April 20, 2012
The Humane Society of the United States Applauds BLM’s Selection of Madeleine Pickens Proposed Wild Horse Eco-sanctuary for Environmental Analysis
Announcement paves the way for visionary public-private partnership
The Humane Society of the United States praises the Bureau of Land Management for its decision to support philanthropist and wild horse advocate Madeleine Pickens’ proposal to create an eco-sanctuary for America’s mustangs. The BLM announced on Thursday that it will conduct an environmental analysis of the proposed eco-sanctuary on 14,000 acres in northeastern Nevada.
The BLM expects to complete the analysis in approximately two years, after which the agency will make a decision about whether to enter into a formal partnership with Pickens’ foundation, Saving America’s Mustangs. Pickens’ proposal is one important component within a broader plan to fix the agency’s broken wild horse and burro management program and allow the BLM to demonstrate that it is listening to the American public.
“This decision by the BLM signals a new paradigm in the management of our wild horses that embraces innovation and cooperation with wild horse advocates and other stakeholders,” said Holly Hazard, senior vice president of programs and innovations for The HSUS. “Through partnership, scientific advancement and patience, we can create a stable and humane program for wild horses.”
In 2008, Pickens offered to help create lifetime sanctuaries for thousands of wild horses and burros who would otherwise live in BLM’s short- and long-term holding facilities. At the time, the BLM announced that it might euthanize and sell thousands of wild horses for slaughter. The announcement followed a fiscal crisis caused by BLM’s failed management policies and programs.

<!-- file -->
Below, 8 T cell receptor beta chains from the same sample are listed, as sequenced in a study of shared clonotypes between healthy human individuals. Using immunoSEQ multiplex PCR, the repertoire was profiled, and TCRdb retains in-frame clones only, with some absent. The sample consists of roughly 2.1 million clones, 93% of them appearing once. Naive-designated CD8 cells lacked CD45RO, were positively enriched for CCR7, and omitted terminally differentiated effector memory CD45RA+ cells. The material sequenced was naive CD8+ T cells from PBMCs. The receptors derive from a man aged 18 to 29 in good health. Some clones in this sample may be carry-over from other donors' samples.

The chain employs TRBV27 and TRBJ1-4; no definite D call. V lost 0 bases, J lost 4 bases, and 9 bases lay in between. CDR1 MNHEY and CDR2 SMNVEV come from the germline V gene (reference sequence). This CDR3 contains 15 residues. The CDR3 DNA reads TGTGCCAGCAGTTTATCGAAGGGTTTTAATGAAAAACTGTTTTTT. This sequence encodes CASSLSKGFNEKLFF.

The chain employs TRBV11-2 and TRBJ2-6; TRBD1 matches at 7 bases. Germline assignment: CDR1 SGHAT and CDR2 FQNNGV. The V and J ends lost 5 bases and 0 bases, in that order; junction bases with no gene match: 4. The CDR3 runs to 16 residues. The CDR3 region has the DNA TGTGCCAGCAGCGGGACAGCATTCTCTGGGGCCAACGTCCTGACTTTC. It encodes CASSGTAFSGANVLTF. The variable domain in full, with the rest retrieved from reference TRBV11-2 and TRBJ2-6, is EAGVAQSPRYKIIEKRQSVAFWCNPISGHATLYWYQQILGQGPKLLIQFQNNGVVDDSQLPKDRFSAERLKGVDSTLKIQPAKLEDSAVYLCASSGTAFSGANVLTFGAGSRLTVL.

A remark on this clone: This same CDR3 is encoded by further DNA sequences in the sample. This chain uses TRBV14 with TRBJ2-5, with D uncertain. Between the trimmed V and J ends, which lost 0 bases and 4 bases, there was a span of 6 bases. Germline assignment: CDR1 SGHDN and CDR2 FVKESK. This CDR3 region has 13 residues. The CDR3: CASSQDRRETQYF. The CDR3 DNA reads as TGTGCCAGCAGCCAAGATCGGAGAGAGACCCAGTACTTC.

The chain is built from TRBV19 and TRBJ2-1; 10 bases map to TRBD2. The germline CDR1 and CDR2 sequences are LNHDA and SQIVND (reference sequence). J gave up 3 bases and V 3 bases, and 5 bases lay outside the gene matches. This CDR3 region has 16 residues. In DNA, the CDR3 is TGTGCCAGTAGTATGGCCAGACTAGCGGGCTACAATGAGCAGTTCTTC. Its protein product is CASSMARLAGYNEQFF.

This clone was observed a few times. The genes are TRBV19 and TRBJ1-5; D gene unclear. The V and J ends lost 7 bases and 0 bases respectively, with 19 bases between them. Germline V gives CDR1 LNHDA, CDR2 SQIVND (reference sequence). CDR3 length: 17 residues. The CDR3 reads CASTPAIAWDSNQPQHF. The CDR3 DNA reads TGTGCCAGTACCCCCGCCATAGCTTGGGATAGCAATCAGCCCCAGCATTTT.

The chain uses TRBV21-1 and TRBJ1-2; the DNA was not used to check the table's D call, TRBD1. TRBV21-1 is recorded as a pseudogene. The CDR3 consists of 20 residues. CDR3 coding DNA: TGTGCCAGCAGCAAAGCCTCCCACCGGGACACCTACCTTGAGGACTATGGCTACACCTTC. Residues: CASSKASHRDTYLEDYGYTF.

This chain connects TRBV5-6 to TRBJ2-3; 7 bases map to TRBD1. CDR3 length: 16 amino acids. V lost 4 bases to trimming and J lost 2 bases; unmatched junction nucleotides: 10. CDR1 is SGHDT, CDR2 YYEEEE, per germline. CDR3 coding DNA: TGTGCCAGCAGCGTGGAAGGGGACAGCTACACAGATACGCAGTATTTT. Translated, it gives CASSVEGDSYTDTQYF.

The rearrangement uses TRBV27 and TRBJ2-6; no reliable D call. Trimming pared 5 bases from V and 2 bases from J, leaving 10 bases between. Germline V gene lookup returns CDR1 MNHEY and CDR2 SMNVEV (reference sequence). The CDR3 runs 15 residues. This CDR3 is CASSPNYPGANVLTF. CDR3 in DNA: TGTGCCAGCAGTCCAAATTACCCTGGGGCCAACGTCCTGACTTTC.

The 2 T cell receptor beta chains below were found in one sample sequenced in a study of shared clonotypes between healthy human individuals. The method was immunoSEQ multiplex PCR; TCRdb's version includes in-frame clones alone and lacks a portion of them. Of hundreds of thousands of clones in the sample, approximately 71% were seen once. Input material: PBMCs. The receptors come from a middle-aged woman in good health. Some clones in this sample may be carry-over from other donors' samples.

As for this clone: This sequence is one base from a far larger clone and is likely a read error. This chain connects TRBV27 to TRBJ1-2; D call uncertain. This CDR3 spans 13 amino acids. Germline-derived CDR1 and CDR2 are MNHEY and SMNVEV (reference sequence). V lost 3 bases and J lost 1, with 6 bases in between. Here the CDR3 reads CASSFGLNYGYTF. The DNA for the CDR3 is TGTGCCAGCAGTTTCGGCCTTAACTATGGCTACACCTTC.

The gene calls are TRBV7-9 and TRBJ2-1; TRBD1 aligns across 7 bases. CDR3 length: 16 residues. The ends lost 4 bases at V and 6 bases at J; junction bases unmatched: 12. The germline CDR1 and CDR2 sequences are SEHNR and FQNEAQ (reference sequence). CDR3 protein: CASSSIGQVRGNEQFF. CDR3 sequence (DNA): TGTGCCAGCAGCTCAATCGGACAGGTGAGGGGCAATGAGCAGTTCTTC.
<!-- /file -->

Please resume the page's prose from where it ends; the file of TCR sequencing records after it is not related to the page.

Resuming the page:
Since then, the BLM and Saving America’s Mustangs have been working together in an attempt to develop a partnership that would provide homes for wild horses and educate the public about the need to preserve and protect these icons of the American West, while saving taxpayer dollars.
The HSUS is currently working in partnership with the BLM on a landmark study, financed by a grant from the Annenberg Foundation, designed to determine the efficacy and cost-benefits of using the immunocontraception vaccine commonly known as porcine zona pellucida (PZP) to manage wild horse and burro populations on the range. PZP was recently registered by the Environmental Protection Agency under the brand name ZonaStat-H for this use. Increased use of PZP by the BLM could save taxpayers millions of dollars over the next decade and help maintain the herd health of wild horse populations.
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